As regular readers know, I do a fair bit of travel, both for business and leisure. I spend a lot of time en route–on planes, in trains and in automobiles (mostly taxis and airport shuttles).
In my experience, when I want to get from Point A to Point B, there’s usually at least two ways. There’s the cheap, slow way, or the more expensive, faster method. And you know what? The expensive route is almost always about 2.5 to 3 times as expensive as the cheap route. Consider some examples:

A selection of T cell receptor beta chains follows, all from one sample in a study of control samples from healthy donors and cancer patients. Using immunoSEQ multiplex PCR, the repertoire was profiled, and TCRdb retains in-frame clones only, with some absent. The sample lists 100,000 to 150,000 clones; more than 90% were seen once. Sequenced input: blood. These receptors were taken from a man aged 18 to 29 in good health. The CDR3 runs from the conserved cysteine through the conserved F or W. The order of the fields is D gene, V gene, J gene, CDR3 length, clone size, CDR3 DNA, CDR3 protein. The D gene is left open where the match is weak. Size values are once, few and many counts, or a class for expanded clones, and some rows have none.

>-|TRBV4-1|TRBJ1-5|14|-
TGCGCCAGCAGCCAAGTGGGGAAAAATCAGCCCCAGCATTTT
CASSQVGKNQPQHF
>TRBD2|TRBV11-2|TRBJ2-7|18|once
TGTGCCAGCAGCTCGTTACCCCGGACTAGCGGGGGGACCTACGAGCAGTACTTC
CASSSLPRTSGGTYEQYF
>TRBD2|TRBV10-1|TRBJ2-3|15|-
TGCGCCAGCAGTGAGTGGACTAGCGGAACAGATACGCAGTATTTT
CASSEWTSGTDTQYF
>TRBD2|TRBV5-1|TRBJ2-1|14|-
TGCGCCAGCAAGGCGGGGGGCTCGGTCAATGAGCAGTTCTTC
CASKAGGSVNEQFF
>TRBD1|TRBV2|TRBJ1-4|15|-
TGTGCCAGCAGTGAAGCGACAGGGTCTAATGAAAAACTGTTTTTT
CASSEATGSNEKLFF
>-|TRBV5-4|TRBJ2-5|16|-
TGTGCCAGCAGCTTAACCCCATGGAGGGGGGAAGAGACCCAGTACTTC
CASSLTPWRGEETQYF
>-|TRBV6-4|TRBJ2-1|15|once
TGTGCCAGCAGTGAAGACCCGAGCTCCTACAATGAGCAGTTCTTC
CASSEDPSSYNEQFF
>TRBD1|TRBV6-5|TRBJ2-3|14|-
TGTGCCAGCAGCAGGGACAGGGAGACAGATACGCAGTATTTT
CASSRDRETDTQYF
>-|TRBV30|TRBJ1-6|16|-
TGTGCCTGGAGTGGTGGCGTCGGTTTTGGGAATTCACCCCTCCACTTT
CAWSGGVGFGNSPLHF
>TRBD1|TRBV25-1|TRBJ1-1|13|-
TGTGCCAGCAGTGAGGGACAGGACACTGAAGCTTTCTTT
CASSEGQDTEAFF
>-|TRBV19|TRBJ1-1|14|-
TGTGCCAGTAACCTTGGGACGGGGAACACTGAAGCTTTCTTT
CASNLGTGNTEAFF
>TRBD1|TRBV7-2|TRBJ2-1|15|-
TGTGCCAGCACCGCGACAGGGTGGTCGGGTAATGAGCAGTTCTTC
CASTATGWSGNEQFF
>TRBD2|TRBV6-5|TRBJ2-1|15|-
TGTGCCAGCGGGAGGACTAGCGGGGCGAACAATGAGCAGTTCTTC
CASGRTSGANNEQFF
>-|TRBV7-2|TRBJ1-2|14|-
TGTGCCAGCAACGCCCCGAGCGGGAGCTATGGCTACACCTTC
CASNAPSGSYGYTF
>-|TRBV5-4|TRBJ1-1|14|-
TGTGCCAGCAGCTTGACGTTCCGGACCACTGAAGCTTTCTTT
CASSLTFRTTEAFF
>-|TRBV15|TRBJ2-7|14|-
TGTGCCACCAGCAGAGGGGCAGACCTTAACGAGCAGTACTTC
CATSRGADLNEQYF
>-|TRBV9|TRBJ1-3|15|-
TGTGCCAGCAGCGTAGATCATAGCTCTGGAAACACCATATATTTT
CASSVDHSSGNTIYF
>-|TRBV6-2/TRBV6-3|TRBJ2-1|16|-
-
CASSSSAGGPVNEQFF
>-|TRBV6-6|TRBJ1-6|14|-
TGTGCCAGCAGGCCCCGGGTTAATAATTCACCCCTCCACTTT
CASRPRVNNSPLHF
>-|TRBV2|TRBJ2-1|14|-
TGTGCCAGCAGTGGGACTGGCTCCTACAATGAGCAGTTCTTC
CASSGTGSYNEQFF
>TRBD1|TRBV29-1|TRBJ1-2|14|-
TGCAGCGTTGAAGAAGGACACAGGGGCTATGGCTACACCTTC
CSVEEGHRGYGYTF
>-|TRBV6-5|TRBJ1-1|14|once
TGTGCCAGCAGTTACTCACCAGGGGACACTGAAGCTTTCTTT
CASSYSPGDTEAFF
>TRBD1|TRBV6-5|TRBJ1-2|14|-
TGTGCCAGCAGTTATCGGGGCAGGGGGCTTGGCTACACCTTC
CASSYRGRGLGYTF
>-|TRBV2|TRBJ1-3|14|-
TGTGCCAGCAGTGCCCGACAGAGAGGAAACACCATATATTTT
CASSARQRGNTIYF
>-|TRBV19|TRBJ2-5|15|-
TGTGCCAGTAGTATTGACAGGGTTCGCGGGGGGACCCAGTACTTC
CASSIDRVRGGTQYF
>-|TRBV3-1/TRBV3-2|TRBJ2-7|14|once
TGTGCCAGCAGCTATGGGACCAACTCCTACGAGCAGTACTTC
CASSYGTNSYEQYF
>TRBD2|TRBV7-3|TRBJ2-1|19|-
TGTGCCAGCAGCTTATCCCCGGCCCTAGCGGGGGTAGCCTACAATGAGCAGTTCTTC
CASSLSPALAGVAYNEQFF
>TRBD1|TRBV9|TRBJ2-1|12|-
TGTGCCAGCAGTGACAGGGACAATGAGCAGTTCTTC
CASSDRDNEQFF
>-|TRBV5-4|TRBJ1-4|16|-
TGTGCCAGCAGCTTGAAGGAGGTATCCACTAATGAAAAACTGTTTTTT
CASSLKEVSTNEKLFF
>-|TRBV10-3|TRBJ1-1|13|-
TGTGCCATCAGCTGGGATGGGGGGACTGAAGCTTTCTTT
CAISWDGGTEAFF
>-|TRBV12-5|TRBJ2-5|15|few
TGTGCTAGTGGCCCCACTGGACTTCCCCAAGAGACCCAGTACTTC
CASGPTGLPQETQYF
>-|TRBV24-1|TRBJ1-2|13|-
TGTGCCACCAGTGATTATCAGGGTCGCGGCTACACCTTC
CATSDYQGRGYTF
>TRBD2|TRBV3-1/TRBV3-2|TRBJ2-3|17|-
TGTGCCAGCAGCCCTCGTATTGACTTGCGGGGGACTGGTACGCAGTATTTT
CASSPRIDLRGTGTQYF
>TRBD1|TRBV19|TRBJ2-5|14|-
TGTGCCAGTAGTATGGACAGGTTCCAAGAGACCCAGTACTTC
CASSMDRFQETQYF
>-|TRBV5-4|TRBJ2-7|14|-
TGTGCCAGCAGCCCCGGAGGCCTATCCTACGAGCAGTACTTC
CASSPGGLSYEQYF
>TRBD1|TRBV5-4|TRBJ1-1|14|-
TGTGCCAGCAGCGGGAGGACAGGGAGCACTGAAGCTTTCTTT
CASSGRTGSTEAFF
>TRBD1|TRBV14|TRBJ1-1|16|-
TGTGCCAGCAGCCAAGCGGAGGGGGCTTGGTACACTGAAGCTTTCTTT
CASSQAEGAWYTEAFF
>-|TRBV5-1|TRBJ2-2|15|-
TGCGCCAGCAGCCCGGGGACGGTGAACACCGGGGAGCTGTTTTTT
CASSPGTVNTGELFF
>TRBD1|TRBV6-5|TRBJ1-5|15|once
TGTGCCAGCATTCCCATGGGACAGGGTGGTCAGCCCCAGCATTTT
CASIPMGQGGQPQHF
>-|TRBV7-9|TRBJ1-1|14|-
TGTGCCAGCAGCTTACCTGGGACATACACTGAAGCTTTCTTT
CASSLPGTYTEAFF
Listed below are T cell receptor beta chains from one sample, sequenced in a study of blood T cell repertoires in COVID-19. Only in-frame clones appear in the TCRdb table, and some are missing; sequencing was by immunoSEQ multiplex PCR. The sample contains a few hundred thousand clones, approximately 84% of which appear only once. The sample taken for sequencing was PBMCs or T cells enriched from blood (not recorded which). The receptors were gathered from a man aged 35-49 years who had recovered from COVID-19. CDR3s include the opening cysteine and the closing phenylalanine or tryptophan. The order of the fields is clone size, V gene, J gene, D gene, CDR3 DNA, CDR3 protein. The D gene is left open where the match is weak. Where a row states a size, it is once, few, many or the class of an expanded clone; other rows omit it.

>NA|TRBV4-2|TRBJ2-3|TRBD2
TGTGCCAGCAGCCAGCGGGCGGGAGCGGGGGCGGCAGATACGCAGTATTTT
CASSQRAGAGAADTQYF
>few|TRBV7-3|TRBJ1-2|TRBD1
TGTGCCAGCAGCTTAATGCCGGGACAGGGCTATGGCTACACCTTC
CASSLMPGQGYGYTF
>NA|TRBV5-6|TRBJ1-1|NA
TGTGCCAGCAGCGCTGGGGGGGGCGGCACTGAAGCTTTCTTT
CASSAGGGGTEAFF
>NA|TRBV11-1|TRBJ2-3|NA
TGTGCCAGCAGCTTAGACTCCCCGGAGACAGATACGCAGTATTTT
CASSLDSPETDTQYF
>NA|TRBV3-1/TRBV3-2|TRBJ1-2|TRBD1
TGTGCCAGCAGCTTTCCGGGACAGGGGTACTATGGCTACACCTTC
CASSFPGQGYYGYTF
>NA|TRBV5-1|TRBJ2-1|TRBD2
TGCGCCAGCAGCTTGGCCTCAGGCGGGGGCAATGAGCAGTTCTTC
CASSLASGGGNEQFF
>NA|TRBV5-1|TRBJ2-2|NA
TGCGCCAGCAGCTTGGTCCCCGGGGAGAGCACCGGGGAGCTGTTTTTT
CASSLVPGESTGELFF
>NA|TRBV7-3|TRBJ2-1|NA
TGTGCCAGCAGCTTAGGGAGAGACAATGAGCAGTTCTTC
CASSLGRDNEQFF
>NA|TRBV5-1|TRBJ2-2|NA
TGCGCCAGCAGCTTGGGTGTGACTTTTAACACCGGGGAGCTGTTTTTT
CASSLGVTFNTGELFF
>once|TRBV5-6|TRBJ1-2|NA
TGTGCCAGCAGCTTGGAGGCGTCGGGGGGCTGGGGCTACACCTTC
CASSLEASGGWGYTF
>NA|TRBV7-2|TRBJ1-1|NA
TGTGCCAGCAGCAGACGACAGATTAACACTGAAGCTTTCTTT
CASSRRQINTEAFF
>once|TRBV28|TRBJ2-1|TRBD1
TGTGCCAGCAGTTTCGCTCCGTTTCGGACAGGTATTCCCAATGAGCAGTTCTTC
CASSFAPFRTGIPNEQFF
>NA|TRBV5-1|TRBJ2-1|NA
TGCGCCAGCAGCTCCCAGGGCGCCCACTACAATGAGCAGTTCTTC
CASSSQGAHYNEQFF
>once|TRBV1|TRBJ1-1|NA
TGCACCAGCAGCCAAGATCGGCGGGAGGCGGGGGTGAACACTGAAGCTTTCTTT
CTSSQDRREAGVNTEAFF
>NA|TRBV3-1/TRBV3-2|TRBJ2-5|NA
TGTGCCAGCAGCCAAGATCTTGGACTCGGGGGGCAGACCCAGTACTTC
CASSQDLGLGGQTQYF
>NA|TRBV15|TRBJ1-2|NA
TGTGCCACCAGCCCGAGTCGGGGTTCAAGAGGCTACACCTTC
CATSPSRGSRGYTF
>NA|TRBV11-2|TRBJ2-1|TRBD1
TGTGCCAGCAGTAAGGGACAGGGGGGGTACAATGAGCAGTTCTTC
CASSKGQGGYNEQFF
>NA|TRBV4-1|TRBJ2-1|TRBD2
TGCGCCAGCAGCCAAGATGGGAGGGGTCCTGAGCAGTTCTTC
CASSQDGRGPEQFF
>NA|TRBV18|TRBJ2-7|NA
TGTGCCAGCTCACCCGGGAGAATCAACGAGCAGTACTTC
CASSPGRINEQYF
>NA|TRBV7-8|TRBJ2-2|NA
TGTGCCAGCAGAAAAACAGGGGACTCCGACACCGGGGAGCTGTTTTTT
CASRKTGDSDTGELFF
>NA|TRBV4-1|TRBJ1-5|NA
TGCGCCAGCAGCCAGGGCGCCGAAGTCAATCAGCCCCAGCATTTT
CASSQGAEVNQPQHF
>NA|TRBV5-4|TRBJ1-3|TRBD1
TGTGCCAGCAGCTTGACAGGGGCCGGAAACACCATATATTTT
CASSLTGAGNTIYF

|Cheap and Slow||Expensive and Fast|
|Ferry & bus from
Vancouver to Victoria
|$40||$120||Seaplane from Vancouver to Victoria|
|Airporter to Victoria Airport from home||$16||$40||Taxi to Victoria Airport from home|
|Ferry plus bus to Tofino from Vancouver||$60||$188||Seaplane to Tofino from Vancouver|
That’s hardly a large data set, and I’m no economist, but it’s a pattern I see over and over again. I remember similar ratios around renting a car or hiring a driver in Morocco, or flying versus the ferry among the Greek isles.